Clinical Studies of Diabetes
Multiple investigators in the clinical sciences play active roles in numerous aspects of diabetes research. Among these activities, participation in clinical trials of new drugs to find more effective ways of treating diabetes and participation in large national trials of diabetes care and treatment are active and continuous activities. Many of these studies are targeted directly at improving health care delivery in diabetes patients, such as using patient databases to follow efforts at achieving treatment goals and evaluating “process of care” measures among our patients to assess the effectiveness of those outcomes.
Other activities include studies in which new treatments are being tested to treat gastrointestinal disorders in people with diabetes and to develop new approaches for controlling diabetes and glucose metabolism in patients that are undergoing cardiothoracic surgery to prevent cerebrovascular complications. Complementary studies are assessing how and where fat is developed as people age and become overweight.
Clinical Pancreas Transplantation as a Treatment for Diabetes
Diabetes is a pandemic with a devastating affect on the public health of the United States.
Vascularized or whole organ pancreas transplantation was first developed as a means to re-establish endogenous insulin secretion that is responsive to normal feedback controls. Successful pancreas transplantation results in an insulin-free condition with improved quality of life, life expectancy, and the potential to prevent or ameliorate the secondary complications of diabetes.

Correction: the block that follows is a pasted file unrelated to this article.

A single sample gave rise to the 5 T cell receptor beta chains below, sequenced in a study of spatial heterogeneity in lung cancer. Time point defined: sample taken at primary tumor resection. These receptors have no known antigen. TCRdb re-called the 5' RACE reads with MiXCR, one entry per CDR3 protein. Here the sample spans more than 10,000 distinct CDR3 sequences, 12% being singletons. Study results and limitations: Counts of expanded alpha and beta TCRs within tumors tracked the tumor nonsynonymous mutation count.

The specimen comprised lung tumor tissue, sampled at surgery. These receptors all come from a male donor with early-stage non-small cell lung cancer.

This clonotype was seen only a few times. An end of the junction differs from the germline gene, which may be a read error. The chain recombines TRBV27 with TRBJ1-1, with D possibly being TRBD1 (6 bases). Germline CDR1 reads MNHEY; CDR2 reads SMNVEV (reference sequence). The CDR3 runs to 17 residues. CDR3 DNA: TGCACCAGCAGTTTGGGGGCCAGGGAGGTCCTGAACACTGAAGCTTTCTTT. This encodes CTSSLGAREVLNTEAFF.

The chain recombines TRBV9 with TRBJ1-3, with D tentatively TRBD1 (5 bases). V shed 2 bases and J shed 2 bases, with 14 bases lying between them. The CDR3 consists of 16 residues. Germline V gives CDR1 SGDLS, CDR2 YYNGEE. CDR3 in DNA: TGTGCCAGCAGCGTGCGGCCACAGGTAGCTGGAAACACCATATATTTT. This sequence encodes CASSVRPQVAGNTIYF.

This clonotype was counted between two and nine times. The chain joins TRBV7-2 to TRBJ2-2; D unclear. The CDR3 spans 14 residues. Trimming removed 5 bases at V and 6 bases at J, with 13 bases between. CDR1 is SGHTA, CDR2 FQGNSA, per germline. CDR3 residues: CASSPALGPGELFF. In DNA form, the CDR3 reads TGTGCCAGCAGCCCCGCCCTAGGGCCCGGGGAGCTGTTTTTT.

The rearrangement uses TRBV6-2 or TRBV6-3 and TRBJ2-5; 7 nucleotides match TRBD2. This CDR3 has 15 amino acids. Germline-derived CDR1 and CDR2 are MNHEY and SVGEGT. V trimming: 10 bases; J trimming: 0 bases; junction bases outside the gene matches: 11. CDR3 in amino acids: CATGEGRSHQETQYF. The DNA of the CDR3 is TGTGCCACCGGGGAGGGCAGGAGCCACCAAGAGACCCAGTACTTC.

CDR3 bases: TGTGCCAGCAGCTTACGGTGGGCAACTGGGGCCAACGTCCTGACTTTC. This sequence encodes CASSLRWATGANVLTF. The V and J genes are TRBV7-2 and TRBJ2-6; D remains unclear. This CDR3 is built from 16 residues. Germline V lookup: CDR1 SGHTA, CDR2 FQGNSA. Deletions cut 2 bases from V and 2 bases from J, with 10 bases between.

The trade-offs for normal glucose homeostasis are the surgical risks of the transplant procedure and the medical risks from chronic immunosuppression. The Wake Forest University Abdominal Organ Transplant Program actively performs pancreas transplants in the 3 major categories (simultaneous kidney-pancreas, sequential pancreas after kidney, and pancreas alone transplants).
Areas of clinical research interest and focus are refining procurement and surgical techniques, improving pancreas preservation to minimize ischemia-reperfusion injury, advancing the science of immunosuppression with new drug regimens, minimizing early graft failure, investigating quality issues including economics/quality of life/long-term outcomes (including prevention of diabetic complications), liberalizing criteria for donor and recipient selection (including transplantation of type 2 diabetic patients), studying new methods for the early detection of allograft rejection, and analyzing novel protocols of infection prophylaxis.